Hi Deb, you and I know how important it is to keep our birds and wildlife safe. I really appreciate your recipe for organic weed killer spray. This is something I am definitely going to use! I like getting back to natural remedies and solutions. Thanks for your awesome weed killer solution!

      ;) Pearl

    • grandmapearl profile imageAUTHOR

      Connie Smith 

      5 years ago from Southern Tier New York State

      AliciaC, I'm so glad you enjoyed this article. I'm also pleased you liked the photos. You and I share a love of birds, and I appreciate your supportive comments. Thank you ;) Pearl

    • grandmapearl profile imageAUTHOR

      Connie Smith 

      5 years ago from Southern Tier New York State

      bravewarrior, Thank You for the awesome tip for using organic apple cider vinegar in the bird bath. I am definitely going to do this from now on. I have used cider vinegar to clean the plastic and glass parts of bird feeders. It makes them sparkling clean. It was only 43 degrees today, but I enjoyed watching a chickadee splashing around in the bird bath! Thanks so much for your visit ;) Pearl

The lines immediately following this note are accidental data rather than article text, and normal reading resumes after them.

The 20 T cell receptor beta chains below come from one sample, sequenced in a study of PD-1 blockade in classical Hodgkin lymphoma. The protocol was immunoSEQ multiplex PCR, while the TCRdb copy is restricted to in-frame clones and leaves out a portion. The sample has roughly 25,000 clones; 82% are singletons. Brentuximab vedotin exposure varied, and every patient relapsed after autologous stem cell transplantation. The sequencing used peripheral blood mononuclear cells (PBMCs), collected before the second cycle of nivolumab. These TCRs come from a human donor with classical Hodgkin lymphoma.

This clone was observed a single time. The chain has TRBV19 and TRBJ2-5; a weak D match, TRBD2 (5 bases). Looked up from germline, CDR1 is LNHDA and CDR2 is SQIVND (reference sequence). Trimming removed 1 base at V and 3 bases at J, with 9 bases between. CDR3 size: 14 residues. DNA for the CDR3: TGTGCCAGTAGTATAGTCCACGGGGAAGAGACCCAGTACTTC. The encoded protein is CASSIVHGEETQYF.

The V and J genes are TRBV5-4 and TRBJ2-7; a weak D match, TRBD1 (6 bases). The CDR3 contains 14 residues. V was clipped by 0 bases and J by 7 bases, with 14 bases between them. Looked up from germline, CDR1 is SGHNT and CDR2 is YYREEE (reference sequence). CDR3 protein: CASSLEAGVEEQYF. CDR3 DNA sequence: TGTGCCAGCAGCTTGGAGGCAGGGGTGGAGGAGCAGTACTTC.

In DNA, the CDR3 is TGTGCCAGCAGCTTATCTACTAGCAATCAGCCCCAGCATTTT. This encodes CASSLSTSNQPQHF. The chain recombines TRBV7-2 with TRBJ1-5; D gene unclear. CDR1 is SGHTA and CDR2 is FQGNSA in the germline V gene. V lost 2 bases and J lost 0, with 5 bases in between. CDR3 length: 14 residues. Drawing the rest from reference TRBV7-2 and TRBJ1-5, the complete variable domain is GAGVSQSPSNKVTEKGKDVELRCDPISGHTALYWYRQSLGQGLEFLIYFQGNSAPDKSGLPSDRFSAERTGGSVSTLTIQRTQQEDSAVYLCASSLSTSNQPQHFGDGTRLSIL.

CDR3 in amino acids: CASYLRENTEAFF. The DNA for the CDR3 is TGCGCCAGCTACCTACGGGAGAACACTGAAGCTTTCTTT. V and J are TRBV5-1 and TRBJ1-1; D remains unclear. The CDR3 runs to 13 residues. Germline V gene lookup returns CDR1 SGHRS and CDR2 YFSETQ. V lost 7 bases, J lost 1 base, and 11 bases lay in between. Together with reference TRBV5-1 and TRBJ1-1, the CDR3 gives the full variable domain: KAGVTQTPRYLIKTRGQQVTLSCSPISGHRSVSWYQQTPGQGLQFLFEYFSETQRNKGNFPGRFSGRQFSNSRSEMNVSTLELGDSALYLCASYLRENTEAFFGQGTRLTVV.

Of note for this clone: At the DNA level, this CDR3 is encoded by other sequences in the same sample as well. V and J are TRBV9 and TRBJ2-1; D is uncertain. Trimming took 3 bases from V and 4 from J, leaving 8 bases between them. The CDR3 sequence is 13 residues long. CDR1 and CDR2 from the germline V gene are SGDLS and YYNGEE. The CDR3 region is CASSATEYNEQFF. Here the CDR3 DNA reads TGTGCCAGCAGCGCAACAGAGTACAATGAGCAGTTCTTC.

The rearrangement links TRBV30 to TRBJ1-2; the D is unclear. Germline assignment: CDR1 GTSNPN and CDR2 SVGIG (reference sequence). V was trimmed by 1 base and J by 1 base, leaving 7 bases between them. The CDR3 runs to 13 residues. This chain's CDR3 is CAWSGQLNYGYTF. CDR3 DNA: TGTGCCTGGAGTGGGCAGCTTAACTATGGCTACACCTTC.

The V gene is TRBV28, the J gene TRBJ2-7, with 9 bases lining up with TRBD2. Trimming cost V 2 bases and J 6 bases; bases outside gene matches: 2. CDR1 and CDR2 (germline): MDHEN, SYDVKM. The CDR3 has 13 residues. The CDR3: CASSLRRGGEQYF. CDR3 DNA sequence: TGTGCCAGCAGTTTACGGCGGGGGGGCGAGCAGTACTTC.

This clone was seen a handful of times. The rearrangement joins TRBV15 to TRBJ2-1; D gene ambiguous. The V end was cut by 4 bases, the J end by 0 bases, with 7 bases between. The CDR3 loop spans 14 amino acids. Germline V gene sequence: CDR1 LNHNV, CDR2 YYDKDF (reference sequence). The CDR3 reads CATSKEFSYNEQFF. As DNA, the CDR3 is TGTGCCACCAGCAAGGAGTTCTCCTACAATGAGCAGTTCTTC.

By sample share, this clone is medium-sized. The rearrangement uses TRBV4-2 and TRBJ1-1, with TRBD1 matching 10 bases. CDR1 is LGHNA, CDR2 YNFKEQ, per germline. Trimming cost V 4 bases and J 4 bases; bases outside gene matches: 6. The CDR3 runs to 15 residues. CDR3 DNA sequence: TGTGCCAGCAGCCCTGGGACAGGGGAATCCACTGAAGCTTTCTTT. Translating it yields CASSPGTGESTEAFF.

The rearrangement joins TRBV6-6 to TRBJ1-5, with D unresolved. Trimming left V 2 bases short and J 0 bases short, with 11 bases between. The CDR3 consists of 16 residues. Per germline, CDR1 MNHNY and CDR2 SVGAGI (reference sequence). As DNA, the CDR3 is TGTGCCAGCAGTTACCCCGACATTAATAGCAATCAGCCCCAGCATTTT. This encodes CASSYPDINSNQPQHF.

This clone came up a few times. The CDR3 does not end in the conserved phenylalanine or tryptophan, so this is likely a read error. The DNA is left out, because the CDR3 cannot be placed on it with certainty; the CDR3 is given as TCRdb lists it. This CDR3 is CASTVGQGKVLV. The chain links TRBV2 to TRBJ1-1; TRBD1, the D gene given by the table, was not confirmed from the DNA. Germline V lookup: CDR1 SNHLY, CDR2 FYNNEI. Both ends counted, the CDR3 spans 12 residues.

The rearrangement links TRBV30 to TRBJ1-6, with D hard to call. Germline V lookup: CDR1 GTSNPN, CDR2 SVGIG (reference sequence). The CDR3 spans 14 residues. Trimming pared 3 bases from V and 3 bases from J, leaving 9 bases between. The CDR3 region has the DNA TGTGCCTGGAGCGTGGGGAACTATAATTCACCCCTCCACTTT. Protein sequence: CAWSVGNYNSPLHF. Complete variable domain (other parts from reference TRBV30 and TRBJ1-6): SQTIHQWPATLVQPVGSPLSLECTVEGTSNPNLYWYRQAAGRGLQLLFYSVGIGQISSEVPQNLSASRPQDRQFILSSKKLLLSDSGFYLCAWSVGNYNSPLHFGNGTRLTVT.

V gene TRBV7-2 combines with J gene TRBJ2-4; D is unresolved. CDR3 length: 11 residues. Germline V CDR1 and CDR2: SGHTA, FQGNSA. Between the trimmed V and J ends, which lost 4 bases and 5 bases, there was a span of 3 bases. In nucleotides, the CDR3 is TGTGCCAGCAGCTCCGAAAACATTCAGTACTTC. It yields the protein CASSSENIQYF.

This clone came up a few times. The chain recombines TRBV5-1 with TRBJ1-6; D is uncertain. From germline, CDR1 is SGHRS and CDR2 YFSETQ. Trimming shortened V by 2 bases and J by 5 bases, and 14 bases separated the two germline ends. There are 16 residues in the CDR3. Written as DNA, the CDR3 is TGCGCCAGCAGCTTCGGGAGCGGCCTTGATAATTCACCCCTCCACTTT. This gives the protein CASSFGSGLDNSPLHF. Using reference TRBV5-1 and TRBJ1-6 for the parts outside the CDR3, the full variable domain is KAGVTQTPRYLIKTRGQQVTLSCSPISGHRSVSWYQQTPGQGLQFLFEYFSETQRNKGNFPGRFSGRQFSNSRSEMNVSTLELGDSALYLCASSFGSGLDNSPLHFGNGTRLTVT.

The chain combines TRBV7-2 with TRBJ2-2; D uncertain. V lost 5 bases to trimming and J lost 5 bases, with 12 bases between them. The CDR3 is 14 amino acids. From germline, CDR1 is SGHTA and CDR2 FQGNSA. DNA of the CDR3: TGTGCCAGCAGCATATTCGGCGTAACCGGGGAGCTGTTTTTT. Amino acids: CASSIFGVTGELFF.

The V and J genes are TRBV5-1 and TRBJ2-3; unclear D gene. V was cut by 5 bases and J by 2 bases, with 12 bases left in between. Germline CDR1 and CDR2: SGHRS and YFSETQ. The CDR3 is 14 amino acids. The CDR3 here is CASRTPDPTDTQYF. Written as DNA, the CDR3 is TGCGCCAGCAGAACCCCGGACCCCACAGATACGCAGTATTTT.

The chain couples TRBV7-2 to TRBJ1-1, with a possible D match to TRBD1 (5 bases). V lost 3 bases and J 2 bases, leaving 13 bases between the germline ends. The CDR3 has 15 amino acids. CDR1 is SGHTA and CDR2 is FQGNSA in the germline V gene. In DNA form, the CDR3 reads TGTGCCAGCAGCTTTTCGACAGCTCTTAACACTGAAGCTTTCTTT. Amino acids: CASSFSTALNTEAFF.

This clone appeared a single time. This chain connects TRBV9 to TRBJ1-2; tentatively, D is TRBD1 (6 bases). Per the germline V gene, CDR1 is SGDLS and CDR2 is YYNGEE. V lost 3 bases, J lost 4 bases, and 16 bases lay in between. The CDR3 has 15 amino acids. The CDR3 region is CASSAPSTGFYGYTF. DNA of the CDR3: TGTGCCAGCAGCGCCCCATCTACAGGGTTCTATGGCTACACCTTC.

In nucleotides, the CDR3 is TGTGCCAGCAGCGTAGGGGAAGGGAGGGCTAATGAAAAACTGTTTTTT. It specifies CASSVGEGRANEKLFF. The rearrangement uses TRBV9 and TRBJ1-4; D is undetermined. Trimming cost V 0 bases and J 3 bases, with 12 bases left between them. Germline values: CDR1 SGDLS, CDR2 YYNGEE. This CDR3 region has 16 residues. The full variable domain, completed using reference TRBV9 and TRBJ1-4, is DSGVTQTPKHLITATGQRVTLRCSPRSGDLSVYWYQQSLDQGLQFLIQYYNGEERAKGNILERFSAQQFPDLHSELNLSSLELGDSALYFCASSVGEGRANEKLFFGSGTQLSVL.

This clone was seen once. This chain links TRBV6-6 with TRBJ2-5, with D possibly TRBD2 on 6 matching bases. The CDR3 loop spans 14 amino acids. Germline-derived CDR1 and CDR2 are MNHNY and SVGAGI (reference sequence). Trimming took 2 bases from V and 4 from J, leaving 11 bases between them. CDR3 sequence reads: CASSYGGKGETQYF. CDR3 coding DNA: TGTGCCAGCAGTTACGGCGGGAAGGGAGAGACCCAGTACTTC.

• grandmapearl profile imageAUTHOR

      Connie Smith 

      5 years ago from Southern Tier New York State

      Mary, You are very welcome! I'm so glad you stopped by, and that you enjoyed this article. Our hummingbirds will soon be arriving in this area. I look forward to the males checking out the nectar feeders a couple of days before the females arrive.

      Just yesterday I heard a Common Yellowthroat 'witchity, witchity, witchity. So I'm glad my yard is safe for this cool little guy!

      Thank you very much for the votes ;) Pearl